If you have x, find n using the log table. If you have n, find x using the anti-log table. The anti-log is also commonly known as the inverse log. Write down the characteristic. This is the number before the decimal point. If you're looking up the anti-log of 2. Mentally remove it from the number you're looking up, but make sure to write it down so you don't forget it - it will be important later. Find the row that matches the first part of the mantissa. Most anti-log tables, like most log tables, have two digits in the leftmost column, so run your finger down that column until you find. Slide your finger over to the column marked with the next digit of the mantissa. For 2. This should read If your anti-log table has a table of mean differences, slide your finger over to the column in that table marked with the next digit of the mantissa. Make sure to keep your finger in the same row. In this case, you will slide your finger over to the last column in the table, column 9. The intersection of row. Write that down. Add the two numbers from the two previous steps. In our example, these are and Add them together to get Use the characteristic to place the decimal point. Our characteristic was 2. This means that the answer is between 10 2 and 10 3 , or between and In order for the number to fall between and , the decimal point must go after three digits, so that the number is about rather than 70, which is too small, or , which is too big. So the final answer is Method 4.

Understand how to multiply numbers using their logarithms. So, the sum of the logarithms of two different numbers is the logarithm of the product of those numbers. We can multiply two numbers of the same base by adding their powers. Look up the logarithms of the two numbers you want to multiply.

Use the method above to find the logarithms. For example, if you want to multiply Add the two logarithms to find the logarithm of the solution. In this example, add 1. This number is the logarithm of your answer. Look up the anti-logarithm of the result from the above step to find the solution. You can do this by finding the number in the body of the table closest to the mantissa of this number The more efficient and reliable method, however, is to find the answer in the table of anti-logarithms, as described in the method above.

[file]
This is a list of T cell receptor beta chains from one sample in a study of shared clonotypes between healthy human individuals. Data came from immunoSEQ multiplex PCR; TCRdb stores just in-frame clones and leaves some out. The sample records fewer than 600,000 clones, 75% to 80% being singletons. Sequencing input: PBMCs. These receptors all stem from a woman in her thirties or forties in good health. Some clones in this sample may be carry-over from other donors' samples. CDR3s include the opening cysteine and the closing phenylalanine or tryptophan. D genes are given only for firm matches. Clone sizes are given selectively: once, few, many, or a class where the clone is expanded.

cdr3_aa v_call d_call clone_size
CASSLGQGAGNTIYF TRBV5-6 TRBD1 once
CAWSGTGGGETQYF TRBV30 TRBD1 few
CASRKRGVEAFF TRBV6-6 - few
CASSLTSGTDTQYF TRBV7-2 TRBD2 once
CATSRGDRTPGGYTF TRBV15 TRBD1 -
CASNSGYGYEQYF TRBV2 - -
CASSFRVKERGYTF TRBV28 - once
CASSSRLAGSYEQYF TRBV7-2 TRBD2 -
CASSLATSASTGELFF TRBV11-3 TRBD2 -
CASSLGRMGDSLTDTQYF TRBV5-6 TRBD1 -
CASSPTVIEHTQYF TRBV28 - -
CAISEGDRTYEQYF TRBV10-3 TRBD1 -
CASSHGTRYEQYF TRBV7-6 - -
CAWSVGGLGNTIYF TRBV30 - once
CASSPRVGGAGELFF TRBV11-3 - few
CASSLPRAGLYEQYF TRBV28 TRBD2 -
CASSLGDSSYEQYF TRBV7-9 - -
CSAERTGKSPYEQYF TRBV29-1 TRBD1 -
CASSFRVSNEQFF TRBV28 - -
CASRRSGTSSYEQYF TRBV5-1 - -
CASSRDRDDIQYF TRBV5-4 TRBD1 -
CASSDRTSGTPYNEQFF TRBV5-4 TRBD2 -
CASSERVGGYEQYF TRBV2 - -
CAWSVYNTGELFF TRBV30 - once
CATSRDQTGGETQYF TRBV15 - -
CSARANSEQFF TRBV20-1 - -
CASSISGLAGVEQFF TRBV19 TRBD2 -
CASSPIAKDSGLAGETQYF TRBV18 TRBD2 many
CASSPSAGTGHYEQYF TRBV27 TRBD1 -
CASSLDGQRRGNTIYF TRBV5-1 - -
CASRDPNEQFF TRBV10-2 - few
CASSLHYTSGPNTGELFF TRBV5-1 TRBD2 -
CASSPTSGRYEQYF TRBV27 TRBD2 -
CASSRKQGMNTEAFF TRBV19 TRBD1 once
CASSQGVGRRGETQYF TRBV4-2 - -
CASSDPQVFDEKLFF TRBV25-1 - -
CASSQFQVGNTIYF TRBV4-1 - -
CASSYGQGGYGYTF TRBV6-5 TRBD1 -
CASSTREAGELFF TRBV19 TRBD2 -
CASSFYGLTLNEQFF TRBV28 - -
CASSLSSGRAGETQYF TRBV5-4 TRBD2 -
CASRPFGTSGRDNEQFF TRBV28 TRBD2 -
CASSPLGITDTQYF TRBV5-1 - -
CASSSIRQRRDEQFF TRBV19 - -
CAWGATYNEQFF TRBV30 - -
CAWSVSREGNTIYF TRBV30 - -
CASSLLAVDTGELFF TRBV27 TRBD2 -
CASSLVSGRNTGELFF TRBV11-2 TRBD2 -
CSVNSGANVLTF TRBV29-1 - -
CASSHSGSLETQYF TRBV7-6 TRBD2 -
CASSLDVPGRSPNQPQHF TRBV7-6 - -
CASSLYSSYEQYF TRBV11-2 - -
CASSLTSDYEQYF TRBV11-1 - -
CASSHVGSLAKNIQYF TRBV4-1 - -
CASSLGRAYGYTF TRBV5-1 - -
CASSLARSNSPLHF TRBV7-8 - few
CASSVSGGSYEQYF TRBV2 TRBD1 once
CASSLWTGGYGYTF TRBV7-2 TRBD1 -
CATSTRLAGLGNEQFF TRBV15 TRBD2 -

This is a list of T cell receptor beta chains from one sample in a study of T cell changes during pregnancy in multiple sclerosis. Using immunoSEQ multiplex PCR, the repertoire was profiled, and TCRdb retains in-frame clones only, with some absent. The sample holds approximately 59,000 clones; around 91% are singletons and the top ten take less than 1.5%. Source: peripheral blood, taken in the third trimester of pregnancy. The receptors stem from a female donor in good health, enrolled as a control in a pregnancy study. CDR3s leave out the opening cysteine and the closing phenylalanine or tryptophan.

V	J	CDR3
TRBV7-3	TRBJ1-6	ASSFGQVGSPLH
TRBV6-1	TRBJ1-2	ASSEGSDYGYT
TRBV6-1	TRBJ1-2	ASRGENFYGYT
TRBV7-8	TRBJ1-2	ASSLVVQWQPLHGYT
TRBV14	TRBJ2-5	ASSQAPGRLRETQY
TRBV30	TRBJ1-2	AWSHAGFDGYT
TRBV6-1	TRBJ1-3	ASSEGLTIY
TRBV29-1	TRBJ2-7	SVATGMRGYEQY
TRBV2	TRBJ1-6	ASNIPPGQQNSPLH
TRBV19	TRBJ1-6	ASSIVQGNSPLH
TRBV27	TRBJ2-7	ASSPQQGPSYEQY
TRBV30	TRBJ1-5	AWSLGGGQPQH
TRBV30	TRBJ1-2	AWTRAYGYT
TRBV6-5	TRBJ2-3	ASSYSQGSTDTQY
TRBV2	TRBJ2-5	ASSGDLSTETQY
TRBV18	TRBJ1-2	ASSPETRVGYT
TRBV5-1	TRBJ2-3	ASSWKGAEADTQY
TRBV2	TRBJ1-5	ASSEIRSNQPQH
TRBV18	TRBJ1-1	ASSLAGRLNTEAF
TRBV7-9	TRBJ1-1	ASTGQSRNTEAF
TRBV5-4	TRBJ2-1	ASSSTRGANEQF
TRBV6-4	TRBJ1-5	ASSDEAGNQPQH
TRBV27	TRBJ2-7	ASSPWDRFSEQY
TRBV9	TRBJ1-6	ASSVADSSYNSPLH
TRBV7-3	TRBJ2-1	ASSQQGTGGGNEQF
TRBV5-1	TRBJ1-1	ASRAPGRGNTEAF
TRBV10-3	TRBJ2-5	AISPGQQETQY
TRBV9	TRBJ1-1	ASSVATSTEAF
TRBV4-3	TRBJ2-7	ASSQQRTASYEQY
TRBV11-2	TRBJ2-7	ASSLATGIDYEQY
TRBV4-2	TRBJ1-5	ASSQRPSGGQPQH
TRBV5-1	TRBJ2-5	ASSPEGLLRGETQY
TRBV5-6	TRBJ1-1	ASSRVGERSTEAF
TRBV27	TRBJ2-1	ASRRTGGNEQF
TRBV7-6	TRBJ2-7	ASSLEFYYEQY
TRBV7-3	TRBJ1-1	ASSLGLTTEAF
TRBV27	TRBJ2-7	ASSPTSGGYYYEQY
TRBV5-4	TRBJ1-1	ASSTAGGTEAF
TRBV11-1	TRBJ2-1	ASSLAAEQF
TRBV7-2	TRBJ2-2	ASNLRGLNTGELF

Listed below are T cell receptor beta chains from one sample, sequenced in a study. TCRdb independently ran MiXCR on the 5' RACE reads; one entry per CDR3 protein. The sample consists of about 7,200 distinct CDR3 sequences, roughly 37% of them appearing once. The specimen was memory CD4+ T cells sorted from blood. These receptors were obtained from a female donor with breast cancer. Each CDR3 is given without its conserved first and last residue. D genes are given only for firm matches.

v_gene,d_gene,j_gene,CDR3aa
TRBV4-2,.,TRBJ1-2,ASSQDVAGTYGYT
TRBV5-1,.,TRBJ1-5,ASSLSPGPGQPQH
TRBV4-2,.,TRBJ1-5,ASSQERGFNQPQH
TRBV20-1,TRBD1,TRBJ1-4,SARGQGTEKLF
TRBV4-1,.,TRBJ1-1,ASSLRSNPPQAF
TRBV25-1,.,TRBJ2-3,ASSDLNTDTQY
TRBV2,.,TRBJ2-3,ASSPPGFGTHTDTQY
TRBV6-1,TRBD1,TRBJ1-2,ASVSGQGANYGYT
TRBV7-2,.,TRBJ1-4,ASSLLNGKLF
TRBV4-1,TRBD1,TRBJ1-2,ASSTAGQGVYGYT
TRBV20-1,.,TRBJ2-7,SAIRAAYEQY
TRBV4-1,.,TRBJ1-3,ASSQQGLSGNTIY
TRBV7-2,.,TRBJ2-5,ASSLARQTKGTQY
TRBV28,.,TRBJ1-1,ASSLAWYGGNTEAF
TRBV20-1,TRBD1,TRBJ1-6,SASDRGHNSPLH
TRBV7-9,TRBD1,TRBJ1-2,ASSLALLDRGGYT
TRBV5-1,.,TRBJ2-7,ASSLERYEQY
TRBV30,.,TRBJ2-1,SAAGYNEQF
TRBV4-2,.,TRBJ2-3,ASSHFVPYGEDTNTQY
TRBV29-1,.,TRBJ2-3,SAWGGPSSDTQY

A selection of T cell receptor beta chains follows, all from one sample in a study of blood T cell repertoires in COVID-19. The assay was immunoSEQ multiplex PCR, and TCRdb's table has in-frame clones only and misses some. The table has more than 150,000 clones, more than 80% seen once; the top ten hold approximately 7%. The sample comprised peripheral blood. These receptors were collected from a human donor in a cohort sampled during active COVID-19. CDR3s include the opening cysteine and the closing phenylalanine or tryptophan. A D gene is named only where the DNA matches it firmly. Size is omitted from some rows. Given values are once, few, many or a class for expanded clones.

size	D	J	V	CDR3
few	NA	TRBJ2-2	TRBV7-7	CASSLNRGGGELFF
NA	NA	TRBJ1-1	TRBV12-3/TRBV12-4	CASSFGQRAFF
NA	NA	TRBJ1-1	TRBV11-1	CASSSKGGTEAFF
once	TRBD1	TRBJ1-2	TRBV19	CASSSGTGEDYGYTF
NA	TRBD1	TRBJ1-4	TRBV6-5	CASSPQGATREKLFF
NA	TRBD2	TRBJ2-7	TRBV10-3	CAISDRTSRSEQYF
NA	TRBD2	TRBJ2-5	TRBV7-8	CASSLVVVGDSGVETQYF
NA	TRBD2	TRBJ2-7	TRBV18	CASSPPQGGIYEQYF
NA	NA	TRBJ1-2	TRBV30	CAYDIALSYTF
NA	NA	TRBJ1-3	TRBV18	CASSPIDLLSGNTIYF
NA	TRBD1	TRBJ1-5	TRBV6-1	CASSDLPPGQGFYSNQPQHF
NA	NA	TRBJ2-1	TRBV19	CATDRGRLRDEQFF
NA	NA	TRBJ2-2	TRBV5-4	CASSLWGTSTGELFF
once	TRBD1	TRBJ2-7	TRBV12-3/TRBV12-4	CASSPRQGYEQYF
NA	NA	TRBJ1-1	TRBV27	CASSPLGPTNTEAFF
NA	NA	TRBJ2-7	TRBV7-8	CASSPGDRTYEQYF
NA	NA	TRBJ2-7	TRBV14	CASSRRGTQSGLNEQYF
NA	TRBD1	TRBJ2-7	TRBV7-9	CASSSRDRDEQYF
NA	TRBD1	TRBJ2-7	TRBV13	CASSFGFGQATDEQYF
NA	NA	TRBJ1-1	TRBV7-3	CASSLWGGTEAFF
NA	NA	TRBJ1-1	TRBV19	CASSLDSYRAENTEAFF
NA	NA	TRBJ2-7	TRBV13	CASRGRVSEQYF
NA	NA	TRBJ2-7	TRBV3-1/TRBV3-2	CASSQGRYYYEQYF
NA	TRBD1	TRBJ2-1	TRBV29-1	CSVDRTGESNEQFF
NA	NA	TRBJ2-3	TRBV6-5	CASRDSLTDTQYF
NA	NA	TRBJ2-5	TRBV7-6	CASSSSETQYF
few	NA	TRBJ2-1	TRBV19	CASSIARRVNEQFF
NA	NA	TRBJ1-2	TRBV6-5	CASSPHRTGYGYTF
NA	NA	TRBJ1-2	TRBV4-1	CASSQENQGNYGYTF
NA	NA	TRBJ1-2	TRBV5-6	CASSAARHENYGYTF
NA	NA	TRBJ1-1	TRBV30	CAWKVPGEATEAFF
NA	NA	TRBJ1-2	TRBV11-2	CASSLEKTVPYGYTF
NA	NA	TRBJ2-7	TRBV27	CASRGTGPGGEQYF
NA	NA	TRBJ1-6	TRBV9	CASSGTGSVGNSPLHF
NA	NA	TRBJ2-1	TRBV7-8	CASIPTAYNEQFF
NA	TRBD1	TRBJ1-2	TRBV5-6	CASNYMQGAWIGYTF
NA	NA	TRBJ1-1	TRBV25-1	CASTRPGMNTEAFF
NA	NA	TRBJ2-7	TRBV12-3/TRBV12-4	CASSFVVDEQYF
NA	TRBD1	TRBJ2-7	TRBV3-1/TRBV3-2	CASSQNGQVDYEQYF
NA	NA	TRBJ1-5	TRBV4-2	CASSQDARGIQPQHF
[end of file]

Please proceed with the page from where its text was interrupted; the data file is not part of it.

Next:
For this example, you will get Yes No. Not Helpful 7 Helpful Multiply 3. Now, divide this by 10 to get your log with base Not Helpful 11 Helpful Say you want to find the log of 9. Now that you have the correct number of significant digits, you can use a log table as long as you deal with decimal points correctly. Not Helpful 35 Helpful You now have enough significant digits to follow method 2 in the article.

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Not Helpful 22 Helpful As long as the quotient is an exponent, you can use the normal method to find the antilog. Not Helpful 23 Helpful Then add 3 as is between and Answer is 3. Not Helpful 12 Helpful Choose the base you want to use.

Write the numbers down the left side and the numbers across the top. Use a calculator or spreadsheet to calculate the log for each space in the table. Not Helpful 28 Helpful You can express this as 46 x 10 to the power The next step is to find log 46 , then multiply it with 10 to the power Not Helpful 24 Helpful Balaaji Selvanathan.Also called the "characteristic". How do you use proportional parts in logarithm tables?

So, saying "ten to the power of two is " is equivalent to saying "the base-ten log of is two. Find the row that matches the first part of the mantissa. If you're looking up the log of For this example, you will get How to calculate 0. Express the log as negative characteristic minus the mantissa Find the correct cell.